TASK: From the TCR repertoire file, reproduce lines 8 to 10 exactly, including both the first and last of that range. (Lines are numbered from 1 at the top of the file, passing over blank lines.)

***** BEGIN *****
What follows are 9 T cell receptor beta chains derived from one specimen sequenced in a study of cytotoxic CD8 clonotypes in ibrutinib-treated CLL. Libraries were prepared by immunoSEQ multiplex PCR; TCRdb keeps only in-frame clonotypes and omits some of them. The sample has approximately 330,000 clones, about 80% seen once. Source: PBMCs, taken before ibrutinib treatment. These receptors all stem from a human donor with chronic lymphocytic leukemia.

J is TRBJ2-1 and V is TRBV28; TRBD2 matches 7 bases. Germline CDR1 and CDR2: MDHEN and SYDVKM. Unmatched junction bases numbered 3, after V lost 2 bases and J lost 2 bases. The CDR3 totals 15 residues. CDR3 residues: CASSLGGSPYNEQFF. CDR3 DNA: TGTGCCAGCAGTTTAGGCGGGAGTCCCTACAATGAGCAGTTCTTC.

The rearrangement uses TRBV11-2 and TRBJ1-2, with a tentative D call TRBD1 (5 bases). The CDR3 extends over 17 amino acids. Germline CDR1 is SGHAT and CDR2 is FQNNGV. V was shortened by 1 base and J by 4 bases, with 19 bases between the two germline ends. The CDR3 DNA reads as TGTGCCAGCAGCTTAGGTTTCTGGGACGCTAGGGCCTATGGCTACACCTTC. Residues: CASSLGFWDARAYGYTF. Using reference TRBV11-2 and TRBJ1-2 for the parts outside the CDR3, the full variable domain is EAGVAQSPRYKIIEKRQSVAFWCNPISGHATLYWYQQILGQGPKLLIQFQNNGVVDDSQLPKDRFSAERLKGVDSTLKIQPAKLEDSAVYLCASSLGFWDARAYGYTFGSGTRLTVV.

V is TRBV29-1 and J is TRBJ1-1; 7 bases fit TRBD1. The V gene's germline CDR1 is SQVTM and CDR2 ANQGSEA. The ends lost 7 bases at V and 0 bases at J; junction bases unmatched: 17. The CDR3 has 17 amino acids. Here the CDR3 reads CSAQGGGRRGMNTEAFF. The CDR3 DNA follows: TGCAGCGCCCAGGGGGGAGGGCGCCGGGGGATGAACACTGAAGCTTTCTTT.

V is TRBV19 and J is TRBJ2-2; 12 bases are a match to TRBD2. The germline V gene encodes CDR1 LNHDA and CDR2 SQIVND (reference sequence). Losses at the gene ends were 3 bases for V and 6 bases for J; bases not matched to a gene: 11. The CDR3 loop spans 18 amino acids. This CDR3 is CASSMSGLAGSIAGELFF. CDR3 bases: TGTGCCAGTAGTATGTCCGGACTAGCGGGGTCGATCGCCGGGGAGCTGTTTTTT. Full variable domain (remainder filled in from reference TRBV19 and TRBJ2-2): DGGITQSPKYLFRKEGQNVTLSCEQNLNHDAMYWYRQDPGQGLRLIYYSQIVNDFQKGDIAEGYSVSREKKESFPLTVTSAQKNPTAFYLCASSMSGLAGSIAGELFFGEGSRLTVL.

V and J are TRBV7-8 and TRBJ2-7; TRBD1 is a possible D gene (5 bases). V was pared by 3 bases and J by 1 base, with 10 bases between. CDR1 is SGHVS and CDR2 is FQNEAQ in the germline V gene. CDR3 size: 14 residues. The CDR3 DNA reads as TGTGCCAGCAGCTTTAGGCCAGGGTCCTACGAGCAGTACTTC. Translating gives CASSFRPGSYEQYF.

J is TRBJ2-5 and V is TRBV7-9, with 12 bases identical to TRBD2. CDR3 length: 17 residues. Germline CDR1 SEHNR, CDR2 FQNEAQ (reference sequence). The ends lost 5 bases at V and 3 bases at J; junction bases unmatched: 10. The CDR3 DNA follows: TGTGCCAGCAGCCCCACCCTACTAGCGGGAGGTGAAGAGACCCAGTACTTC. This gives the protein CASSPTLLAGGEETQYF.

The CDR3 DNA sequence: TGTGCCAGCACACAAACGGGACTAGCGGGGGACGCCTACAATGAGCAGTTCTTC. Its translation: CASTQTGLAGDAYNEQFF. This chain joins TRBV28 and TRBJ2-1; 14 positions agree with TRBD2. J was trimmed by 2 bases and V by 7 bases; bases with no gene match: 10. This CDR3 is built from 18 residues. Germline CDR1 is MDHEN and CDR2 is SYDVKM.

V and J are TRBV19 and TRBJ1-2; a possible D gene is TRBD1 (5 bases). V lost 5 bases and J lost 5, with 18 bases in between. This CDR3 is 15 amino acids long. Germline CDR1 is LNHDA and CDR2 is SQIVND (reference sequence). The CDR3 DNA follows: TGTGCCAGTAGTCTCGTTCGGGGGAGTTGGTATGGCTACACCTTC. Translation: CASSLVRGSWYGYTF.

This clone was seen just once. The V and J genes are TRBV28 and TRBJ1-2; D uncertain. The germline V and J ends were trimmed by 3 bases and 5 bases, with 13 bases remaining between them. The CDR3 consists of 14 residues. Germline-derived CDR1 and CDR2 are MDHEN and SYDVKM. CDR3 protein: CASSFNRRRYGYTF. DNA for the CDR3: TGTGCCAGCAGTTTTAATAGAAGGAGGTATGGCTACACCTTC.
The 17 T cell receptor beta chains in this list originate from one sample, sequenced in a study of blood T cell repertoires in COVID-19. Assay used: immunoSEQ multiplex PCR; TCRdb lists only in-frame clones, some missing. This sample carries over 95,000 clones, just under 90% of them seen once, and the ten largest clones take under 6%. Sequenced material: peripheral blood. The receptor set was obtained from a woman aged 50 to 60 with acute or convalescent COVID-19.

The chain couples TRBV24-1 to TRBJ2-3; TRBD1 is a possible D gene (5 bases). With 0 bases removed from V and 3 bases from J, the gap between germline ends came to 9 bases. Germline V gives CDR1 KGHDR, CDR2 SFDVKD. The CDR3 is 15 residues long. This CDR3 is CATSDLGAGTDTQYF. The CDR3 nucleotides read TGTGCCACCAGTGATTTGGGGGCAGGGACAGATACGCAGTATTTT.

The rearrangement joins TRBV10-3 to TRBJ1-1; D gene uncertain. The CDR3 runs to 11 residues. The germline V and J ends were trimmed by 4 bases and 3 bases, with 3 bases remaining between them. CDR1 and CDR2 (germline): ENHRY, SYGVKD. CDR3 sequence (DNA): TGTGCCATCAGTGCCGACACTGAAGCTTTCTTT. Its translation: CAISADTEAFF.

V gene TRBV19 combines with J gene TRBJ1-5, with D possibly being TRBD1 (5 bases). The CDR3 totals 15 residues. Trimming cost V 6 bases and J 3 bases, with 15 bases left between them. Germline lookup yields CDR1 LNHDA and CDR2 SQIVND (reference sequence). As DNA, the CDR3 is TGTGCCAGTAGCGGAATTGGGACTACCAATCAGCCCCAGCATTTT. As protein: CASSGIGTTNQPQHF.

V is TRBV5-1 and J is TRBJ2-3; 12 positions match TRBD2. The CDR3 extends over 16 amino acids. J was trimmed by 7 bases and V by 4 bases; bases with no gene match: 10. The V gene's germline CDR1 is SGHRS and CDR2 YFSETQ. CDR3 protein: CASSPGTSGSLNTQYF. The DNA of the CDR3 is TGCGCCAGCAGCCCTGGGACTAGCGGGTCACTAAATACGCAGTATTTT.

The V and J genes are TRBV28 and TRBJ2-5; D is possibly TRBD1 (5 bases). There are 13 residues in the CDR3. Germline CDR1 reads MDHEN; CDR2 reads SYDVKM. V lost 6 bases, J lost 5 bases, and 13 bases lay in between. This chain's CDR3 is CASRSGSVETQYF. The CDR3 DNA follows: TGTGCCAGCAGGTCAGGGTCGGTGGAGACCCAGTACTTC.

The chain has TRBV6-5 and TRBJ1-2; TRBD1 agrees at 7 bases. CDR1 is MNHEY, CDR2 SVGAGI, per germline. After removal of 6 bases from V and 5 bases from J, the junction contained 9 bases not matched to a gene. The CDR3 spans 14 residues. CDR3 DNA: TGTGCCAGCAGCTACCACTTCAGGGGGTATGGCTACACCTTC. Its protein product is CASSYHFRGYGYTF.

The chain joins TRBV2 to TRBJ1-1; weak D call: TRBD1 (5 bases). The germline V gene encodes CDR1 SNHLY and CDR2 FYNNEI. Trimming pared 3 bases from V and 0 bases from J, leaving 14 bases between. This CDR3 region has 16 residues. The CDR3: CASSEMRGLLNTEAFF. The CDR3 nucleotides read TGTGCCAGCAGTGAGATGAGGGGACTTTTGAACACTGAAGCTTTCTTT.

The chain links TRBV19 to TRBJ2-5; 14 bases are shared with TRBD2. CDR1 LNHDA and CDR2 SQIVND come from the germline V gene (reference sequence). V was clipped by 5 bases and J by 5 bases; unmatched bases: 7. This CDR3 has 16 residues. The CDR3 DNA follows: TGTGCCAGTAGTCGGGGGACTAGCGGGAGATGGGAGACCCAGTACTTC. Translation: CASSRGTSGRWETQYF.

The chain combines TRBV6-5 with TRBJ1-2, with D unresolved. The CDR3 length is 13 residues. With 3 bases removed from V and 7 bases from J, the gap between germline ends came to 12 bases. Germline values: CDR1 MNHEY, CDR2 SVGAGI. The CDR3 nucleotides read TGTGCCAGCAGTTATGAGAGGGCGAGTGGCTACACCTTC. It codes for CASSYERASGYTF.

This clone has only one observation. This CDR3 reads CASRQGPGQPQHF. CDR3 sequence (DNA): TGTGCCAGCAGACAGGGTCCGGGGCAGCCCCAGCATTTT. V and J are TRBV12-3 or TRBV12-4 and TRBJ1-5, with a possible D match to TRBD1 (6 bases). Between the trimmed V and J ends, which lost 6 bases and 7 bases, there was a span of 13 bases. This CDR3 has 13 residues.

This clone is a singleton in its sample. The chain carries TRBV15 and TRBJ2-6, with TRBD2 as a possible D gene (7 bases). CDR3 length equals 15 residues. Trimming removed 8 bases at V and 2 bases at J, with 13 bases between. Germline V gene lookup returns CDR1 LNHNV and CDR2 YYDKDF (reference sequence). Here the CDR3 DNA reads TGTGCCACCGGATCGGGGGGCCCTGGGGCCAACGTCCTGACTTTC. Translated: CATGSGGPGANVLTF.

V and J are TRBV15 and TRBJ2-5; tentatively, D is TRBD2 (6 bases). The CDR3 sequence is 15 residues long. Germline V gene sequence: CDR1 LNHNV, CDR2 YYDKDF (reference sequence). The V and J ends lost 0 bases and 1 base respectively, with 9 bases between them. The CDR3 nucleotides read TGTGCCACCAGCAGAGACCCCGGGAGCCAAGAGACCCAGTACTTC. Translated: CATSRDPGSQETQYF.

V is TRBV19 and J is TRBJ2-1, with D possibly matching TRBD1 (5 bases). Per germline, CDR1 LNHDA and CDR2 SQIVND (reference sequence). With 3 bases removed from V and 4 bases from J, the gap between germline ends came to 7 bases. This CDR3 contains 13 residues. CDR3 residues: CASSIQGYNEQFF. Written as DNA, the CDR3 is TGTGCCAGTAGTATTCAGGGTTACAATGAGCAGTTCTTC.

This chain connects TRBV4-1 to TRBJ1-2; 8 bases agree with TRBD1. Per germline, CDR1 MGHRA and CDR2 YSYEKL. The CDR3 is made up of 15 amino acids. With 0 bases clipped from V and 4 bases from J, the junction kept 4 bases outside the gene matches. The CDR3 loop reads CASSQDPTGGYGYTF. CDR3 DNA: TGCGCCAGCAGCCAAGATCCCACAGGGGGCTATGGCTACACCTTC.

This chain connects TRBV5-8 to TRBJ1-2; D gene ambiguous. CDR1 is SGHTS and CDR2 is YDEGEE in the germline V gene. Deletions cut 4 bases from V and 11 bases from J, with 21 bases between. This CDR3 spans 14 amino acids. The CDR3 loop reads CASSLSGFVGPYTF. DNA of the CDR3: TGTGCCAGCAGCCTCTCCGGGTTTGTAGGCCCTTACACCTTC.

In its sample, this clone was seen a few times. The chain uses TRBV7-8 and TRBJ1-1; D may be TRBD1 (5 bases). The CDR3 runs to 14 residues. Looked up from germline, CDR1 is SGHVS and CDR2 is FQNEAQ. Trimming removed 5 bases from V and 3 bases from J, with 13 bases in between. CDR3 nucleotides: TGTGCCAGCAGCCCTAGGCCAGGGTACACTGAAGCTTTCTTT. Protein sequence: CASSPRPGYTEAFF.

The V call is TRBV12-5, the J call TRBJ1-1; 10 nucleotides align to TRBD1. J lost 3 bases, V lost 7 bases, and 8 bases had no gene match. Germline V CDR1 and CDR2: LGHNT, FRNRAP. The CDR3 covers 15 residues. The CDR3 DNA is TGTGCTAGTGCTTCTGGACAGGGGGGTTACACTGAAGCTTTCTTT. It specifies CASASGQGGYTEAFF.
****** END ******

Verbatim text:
The CDR3 DNA sequence: TGTGCCAGCACACAAACGGGACTAGCGGGGGACGCCTACAATGAGCAGTTCTTC. Its translation: CASTQTGLAGDAYNEQFF. This chain joins TRBV28 and TRBJ2-1; 14 positions agree with TRBD2. J was trimmed by 2 bases and V by 7 bases; bases with no gene match: 10. This CDR3 is built from 18 residues. Germline CDR1 is MDHEN and CDR2 is SYDVKM.

V and J are TRBV19 and TRBJ1-2; a possible D gene is TRBD1 (5 bases). V lost 5 bases and J lost 5, with 18 bases in between. This CDR3 is 15 amino acids long. Germline CDR1 is LNHDA and CDR2 is SQIVND (reference sequence). The CDR3 DNA follows: TGTGCCAGTAGTCTCGTTCGGGGGAGTTGGTATGGCTACACCTTC. Translation: CASSLVRGSWYGYTF.

This clone was seen just once. The V and J genes are TRBV28 and TRBJ1-2; D uncertain. The germline V and J ends were trimmed by 3 bases and 5 bases, with 13 bases remaining between them. The CDR3 consists of 14 residues. Germline-derived CDR1 and CDR2 are MDHEN and SYDVKM. CDR3 protein: CASSFNRRRYGYTF. DNA for the CDR3: TGTGCCAGCAGTTTTAATAGAAGGAGGTATGGCTACACCTTC.